As an AI Facilitator, Designer and Trainer I marvel at my good fortune to meet people who practice the pursuit of happiness every day. Appreciation Inquiry has given me the foundation to frame how I look at each day, what is here that I can celebrate? Building our happiness muscles takes time and practice – just like an Olympic Athlete – but the outcome is so worth it.

I hope many of you would be willing to share your stories of what happiness means to you; how you create happiness in your life; how you support happiness in others?

TO READ THE WORDS CREATE WORDS ® AUGUST 2016 NEWSLETTER ONLINE, PLEASE CLICK HERE>>

Words Create Worlds ® – June 2016 Newsletter

On my short drive to work each morning, I enjoy listening to my local non-profit radio program on NPR (National Public Radio). What I appreciate about NPR, is that I can count on them to search for the story behind the headlines. For those that are unfamiliar, NPR shares the news of the World (even negative news) and its impact on people, on culture, on politics, etc. in a story filled with metaphors – often including the voices of those who are impacted by or involved in the story. Through the stories shared, a connection is made and I find myself looking for, and uncovering, hope in the most unlikely stories.

Creating Shared Meaning through Our Stories…

Stories have a way of connecting us to one another. We all want, essentially, the same things: Love, Respect, Freedom, Peace, Acceptance, Hope, Inspiration, Health, Family, and Friendship. It is this shared humanness that connects us.

When sharing our stories, not only are we are building connections, but we are also constructing a shared reality the listener. The Constructionist Principle, derived from ‘Social Constructionist’ theory, states that the language we use shapes our social reality. As a result, meaning is made in our conversations, and what emerges as ‘knowledge’ is actually a broad social agreement created among people through communication.

So, what does this mean in practice? It means that every conversation we engage in is important and to always remain mindful of the words we use and the questions we ask. When engaging in conversations, you might ask yourself these questions:

  • How will I contribute to the discussion?
  • What questions will I ask?
  • What stories will I share?
  • What reality is being created by the stories we are sharing?
  • What meaning are we making in our conversation and what social agreements are emerging?

TO READ THE WORDS CREATE WORDS ® JUNE 2016 NEWSLETTER ONLINE, PLEASE CLICK HERE>>

Words Create Worlds ® – May 2016 Newsletter

There is so much good happening in the World. Often we read stories of positive change that is taking place at home, work, within teams and communities, etc. In these stories, I began to notice was that the authors were utilizing the word ‘courage’ to describe the people within the story; but what do we really mean when we talk about courage? What images appear in your mind when you see/hear the word COURAGE?

Nurturing Strength to Ignite Change…

The dictionary describes courage as “the ability to do something that you know is difficult or dangerous.” The root of the word courage is cor – latin word for heart. Some have said courage takes “strength of heart”.

Individuals, who may be new to Appreciative Inquiry, often ask: How do I introduce Appreciative Inquiry? How do you handle the negatives? How do I convince others? Where do I even start?

As we know, change is not easy and can be scary concept – requiring us to look within ourselves for strength to move forward. Yet, everyone has the skill and the capacity to be courageous. How can we nurture this strength (courageousness) within ourselves and others? How might courage complement and/or add value to the field of Appreciative Inquiry?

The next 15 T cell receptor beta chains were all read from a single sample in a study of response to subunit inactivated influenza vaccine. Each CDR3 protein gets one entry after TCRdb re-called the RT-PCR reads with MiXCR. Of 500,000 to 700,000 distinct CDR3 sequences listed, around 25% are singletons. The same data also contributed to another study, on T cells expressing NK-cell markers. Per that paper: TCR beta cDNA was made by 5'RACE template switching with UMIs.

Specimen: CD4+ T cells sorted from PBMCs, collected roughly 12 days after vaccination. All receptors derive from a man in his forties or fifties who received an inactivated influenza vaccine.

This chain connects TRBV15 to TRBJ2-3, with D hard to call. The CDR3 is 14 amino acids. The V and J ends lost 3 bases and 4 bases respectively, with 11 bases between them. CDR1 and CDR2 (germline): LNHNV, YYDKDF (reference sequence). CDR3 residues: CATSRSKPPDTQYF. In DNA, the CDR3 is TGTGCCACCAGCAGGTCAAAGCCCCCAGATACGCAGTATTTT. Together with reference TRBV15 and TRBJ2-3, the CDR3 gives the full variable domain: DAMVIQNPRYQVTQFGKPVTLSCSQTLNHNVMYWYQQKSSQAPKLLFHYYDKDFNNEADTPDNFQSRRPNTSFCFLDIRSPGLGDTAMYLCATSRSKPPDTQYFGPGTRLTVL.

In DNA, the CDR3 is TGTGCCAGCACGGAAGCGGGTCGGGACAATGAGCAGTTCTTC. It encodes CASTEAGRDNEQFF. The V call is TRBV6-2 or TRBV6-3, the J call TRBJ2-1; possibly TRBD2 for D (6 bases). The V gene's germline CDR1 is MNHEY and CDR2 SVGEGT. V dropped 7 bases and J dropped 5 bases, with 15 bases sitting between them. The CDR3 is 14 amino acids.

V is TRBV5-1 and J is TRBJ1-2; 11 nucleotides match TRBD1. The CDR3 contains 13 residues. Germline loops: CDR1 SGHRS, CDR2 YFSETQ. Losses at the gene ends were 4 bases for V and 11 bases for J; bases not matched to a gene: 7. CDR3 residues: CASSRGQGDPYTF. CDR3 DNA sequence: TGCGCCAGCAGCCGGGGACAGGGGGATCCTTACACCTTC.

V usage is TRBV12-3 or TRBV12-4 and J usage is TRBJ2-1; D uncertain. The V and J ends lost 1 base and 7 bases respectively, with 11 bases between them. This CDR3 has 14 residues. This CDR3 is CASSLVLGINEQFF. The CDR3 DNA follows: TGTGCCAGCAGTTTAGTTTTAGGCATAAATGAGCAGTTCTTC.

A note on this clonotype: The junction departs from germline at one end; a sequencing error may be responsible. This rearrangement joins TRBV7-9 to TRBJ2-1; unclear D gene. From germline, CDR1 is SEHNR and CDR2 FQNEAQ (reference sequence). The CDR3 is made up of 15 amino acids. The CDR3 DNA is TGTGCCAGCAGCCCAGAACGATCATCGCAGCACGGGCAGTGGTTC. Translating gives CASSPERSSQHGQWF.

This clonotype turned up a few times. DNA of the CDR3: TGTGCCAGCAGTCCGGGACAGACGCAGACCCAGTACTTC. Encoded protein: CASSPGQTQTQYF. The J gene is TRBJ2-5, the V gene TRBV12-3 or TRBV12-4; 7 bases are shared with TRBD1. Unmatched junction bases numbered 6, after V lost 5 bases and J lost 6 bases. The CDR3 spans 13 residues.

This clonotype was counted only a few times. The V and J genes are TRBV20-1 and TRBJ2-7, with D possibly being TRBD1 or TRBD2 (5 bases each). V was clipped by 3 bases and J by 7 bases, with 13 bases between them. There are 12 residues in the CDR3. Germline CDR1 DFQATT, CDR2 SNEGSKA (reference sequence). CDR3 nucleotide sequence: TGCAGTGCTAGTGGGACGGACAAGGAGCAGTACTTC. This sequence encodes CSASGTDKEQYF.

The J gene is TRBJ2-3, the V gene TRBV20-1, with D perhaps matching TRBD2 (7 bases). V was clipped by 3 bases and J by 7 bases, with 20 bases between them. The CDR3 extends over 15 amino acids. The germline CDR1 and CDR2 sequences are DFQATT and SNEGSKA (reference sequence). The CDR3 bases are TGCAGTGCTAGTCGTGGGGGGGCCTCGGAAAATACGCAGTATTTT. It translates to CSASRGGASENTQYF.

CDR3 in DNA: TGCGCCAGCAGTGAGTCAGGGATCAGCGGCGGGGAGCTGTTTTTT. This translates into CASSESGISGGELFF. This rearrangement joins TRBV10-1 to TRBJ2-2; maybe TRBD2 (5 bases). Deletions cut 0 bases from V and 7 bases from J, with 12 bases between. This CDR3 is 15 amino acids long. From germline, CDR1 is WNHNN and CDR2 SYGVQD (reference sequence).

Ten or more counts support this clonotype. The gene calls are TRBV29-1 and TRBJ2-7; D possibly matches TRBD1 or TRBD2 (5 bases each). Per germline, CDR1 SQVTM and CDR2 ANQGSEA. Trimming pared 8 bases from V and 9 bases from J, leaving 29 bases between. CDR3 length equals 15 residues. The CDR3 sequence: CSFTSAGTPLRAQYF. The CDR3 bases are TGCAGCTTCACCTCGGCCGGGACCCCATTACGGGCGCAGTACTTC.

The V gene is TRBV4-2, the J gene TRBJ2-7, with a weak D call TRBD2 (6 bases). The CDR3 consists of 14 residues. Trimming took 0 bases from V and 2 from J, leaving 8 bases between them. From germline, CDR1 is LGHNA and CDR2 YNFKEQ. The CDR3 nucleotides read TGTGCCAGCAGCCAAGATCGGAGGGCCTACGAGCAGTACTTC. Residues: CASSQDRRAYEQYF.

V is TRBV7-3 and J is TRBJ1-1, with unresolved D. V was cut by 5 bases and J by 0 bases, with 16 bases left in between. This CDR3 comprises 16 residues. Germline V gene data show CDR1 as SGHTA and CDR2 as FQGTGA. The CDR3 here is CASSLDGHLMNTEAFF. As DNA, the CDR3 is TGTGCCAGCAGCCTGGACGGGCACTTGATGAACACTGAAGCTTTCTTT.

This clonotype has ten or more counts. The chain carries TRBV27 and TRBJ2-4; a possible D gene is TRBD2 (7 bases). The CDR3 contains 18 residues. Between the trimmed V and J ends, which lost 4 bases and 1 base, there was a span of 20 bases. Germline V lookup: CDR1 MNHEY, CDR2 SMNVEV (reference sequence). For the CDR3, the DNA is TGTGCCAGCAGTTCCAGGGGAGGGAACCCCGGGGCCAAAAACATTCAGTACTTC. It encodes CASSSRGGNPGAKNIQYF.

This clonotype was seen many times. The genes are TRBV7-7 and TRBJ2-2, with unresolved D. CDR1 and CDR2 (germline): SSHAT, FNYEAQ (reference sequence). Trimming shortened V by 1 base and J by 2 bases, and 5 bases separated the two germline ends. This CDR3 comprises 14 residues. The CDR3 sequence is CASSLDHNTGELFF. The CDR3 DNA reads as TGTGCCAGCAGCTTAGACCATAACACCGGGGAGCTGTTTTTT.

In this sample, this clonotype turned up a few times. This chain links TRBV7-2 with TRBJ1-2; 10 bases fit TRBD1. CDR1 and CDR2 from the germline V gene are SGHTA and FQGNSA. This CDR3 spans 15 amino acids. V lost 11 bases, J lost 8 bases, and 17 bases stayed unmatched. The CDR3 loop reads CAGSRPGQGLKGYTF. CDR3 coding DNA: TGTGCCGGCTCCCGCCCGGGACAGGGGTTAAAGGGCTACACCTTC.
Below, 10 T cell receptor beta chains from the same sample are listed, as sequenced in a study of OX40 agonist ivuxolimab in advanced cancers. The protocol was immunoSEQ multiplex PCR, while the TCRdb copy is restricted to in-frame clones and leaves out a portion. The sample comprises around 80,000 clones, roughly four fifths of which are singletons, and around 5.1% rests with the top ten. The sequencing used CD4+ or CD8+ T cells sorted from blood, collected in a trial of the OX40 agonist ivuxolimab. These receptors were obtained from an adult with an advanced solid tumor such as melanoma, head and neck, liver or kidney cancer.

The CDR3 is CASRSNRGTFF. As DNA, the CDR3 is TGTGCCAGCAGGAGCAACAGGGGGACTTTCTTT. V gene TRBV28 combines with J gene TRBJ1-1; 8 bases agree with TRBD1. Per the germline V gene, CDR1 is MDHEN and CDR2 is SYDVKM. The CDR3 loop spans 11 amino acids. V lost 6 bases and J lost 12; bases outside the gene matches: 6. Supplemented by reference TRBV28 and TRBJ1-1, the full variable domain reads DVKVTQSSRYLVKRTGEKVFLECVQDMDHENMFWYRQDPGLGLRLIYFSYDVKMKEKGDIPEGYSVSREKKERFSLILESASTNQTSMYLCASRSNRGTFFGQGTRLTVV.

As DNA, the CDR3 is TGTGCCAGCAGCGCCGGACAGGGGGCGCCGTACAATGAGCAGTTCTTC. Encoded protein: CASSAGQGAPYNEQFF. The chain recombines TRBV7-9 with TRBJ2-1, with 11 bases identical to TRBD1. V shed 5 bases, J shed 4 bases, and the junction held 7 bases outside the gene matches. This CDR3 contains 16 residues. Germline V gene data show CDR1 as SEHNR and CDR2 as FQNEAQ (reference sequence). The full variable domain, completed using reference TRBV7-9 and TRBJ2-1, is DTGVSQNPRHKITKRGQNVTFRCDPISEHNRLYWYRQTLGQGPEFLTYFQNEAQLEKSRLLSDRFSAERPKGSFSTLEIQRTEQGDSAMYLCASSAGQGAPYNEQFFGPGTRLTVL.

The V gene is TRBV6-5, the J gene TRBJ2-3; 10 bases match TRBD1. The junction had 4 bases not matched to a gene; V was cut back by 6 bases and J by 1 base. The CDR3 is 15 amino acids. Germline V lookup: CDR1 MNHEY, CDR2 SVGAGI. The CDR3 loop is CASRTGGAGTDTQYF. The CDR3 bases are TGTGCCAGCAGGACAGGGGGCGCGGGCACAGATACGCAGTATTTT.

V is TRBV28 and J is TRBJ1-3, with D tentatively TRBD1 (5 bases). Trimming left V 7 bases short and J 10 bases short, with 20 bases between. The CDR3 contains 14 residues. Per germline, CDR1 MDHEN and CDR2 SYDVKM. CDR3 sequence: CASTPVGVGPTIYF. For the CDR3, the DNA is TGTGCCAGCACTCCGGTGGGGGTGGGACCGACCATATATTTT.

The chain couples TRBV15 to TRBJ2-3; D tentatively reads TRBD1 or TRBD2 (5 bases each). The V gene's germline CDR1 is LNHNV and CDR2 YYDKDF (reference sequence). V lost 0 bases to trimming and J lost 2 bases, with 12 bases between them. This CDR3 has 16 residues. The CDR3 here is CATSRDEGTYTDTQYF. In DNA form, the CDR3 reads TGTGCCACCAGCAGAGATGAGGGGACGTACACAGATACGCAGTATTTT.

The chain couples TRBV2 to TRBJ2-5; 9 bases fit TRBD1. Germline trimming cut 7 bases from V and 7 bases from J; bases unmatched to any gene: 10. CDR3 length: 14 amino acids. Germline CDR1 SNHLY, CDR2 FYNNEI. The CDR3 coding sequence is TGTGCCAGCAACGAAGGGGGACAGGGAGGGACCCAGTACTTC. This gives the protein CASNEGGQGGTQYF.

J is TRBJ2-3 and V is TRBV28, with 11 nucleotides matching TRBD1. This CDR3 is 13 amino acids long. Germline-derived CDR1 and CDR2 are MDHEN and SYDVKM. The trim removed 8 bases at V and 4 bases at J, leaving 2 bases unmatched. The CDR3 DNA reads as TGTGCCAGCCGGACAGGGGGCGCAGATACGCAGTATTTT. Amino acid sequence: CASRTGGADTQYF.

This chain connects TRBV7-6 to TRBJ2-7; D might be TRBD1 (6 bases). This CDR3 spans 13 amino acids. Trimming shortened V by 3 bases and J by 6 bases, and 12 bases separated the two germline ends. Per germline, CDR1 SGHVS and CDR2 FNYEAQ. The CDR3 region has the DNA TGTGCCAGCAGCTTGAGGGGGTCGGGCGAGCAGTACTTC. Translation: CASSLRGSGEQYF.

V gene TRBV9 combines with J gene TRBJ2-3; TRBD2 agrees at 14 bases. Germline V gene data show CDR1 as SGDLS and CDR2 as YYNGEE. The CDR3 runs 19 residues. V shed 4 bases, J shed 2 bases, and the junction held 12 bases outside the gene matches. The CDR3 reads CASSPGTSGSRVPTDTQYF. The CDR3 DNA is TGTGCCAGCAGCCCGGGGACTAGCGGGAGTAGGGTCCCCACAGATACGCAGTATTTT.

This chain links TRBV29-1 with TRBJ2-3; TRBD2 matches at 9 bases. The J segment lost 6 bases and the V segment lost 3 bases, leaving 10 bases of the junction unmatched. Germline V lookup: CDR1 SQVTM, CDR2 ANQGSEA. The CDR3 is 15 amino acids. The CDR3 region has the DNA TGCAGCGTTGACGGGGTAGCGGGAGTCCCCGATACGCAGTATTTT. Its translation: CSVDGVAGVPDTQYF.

‘Changing the world is not easy, but its pursuit will change you profoundly.” ~ Leroy Hood

TO READ THE WORDS CREATE WORDS ® MAY 2016 NEWSLETTER ONLINE, PLEASE CLICK HERE>>

Words Create Worlds ® – March 2016 Newsletter

What first attracted me to Appreciative Inquiry (Ai) in 2001 was the concept of inviting and bringing all of the voices into the conversation. It was a significant shift in our daily practices and operations, especially for an educational institution, yet I knew Ai would work – and it did.

As I continued on my Ai journey, more opportunities would arise that would allow me to facilitate and practice Ai. Over the years, I have learned that the complexity of bringing all voices (stakeholders) into the room begins with the planning. The best Ai facilitation or consulting projects that I have been involved with directly resulted from incorporating a core team in the process – from beginning to end.

Core Teams: A Slice Of The Whole…

Core Teams are magical and reflect a ‘slice of the whole’. Picture, for example, a chocolate cake consisting of several layers. Each layer comprise of various stakeholders (executive, management, sales, customers, vendors, partners, community leaders, etc.). When cutting a slice from this beautiful cake, all layers (stakeholders) are represented, no matter how big or small the slice. In other words, this slice represents a cross section of the organization, team or group drawn from different programs, groups, teams, work shifts, nationalities, languages, gender, and job roles.

It’s important to remember that no two Core Teams are identical. Instead, we should celebrate the diversity of the group and the richness it can bring to the inquiry process. I have found that each Core Team has a different approach and is as unique and complex as the organization. The creativity and energy that is unleashed when a Core Team is given the opportunity to fly inspires greatness in everyone.

One Core Team, whom I have been working with for several consecutive years, was so moved by the Ai process that they named their Core Team to show their spirit and passion for this process with themselves and others. This group named themselves the Core Team Bridge (CTB) – bridging all voices into one – and are celebrating 3 years of their Ai journey together. The poem, found below, was penned by a new CTB member who joined the group February 2016.

Core Team Bridge (CTB) Poem
By: Swagat Raj Pandey, CTB member
Slice of a whole,
A bunch of spirited soul;
A joyful staff retreat,
Our primary goal;
We foster tension,
Provide undivided attention;
Together we work,
Don’t forget the fun to mention;
We bring our thoughts,
We bring our energy;
Different ways to work;
Builds a strong synergy;
We love sharing stories,
Creating new memories;
On to the year three,
CTB is here to be

TO READ THE WORDS CREATE WORDS ® MARCH 2016 NEWSLETTER ONLINE, PLEASE CLICK HERE>>